Multiple Constraints, Simultaneous Solutions.Peter Galison - 1988 - PSA: Proceedings of the Biennial Meeting of the Philosophy of Science Association 1988:157 - 163.
    In the 1960s, the history and philosophy of science made common cause in the search for universal patterns of theory change: philosophers provided models, historians offered examples. But the two enterprises pulled apart during the 1970s. Now there is a new arena of joint concern. Historians and philosophers are searching for the conditions under which standards of theoretical and experimental demonstration are established. I argue against the picture of these standards as independent of (or reducible to) the context of their (...)
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  24. Secrecy in Three Acts.Peter Galison - 2010 - Social Research: An International Quarterly 77 (3):941-974.
    In June 1979, Congress passed the Espionage Act, the first act of the three secrecy-defining statutes that have shaped so much of the last hundred years of modern American secrecy doctrine. Together with two other statutes that followed in later decades-the Atomic Energy Acts of 1946 and 1954, and the Patriot Act of 2001-these three Acts picked out inflection points in the great ratcheting process that has expanded secrecy from the protection of troop positions and recruitment stations through an entire (...)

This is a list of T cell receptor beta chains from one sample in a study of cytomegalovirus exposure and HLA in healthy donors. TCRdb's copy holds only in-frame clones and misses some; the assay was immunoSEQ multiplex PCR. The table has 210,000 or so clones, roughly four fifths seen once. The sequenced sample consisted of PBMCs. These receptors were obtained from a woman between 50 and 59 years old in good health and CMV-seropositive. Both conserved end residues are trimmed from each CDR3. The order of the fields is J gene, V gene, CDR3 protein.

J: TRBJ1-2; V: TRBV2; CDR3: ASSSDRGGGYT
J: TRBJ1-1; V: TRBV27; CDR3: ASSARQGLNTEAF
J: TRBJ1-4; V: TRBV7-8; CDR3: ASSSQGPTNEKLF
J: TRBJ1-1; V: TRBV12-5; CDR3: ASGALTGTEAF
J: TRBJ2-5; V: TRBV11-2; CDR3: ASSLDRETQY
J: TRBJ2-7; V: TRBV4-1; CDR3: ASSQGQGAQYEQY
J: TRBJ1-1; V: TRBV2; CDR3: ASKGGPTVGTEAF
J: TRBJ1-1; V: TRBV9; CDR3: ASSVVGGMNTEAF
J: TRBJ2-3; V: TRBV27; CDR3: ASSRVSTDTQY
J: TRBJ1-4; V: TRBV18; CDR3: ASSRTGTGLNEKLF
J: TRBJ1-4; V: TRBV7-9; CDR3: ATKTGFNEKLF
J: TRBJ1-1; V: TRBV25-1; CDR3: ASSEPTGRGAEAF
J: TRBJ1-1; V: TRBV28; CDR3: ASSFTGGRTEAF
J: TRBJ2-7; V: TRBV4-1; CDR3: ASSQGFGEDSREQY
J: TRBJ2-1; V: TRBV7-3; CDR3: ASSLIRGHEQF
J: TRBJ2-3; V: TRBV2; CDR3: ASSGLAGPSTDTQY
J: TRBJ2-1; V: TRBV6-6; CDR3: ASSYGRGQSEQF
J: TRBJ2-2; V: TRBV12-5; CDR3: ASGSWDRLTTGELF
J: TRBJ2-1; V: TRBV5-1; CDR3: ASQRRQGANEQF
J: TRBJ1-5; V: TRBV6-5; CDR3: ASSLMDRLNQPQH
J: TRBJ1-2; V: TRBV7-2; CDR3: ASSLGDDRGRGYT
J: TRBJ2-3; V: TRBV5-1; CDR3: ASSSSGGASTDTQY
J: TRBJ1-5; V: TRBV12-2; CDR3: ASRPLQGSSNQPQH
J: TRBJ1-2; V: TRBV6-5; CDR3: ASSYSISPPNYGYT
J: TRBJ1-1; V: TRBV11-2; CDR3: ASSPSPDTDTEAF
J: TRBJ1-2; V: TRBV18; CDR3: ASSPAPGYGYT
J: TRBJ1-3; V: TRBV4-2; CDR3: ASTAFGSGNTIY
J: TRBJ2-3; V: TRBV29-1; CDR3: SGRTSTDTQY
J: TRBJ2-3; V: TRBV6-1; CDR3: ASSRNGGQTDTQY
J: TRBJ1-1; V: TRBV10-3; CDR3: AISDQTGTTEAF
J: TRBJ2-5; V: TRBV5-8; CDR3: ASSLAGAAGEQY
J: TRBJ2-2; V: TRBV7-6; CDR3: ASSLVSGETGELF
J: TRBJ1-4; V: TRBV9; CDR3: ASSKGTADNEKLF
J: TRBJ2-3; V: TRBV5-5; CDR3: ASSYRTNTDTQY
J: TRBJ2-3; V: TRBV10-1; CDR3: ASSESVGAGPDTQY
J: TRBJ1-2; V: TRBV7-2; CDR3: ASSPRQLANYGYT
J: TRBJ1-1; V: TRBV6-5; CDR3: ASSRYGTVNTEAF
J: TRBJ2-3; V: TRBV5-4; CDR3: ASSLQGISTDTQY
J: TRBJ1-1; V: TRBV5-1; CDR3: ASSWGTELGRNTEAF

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  25.  34
    Einstein's Clocks: The Place of Time.Peter Galison - 2000 - Critical Inquiry 26 (2):355-389.
  26.  14
    Introduction (FOCUS: THE ELUSIVE ICON: EINSTEIN, 1905–2005).Peter Galison - 2004 - Isis 95:610-613.
    As Einstein’s portrait comes increasingly to resemble an icon, we lose more than detail—his writings and actions lose all reference. This is as true for his physics as it is for his philosophy and his politics; the best of recent work aims to remove Einstein’s interventions from the abstract sphere of Delphic pronouncements and to insert them in the stream of real events, real arguments. Politically, this means attending to McCarthyism, Paul Robeson, the Arab–Israeli conflict. Philosophically, it means tying his (...)
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  27.  74
    Kuhn and the Quantum Controversy. [REVIEW]Peter Galison - 1981 - British Journal for the Philosophy of Science 32 (1):71-85.
  28.  25